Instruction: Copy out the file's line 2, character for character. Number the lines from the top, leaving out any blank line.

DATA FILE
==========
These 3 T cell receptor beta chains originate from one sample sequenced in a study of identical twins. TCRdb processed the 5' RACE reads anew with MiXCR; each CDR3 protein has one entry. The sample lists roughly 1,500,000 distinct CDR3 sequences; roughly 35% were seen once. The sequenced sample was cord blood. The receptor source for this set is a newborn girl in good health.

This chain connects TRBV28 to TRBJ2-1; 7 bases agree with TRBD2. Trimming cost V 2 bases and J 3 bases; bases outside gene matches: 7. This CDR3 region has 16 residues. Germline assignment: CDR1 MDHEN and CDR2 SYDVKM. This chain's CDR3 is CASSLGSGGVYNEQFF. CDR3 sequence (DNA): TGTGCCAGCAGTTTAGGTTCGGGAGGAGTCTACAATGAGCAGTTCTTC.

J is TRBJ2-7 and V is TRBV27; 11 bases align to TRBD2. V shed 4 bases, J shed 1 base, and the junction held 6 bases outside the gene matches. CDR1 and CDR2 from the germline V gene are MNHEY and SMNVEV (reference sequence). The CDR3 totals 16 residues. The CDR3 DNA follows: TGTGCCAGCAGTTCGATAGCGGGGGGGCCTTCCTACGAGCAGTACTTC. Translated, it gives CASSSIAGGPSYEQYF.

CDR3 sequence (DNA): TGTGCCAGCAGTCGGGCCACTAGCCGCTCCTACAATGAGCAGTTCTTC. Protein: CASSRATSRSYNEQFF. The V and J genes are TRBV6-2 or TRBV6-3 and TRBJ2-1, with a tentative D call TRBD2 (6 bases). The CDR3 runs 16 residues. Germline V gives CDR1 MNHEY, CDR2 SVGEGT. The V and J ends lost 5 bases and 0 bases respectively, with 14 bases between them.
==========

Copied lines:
This chain connects TRBV28 to TRBJ2-1; 7 bases agree with TRBD2. Trimming cost V 2 bases and J 3 bases; bases outside gene matches: 7. This CDR3 region has 16 residues. Germline assignment: CDR1 MDHEN and CDR2 SYDVKM. This chain's CDR3 is CASSLGSGGVYNEQFF. CDR3 sequence (DNA): TGTGCCAGCAGTTTAGGTTCGGGAGGAGTCTACAATGAGCAGTTCTTC.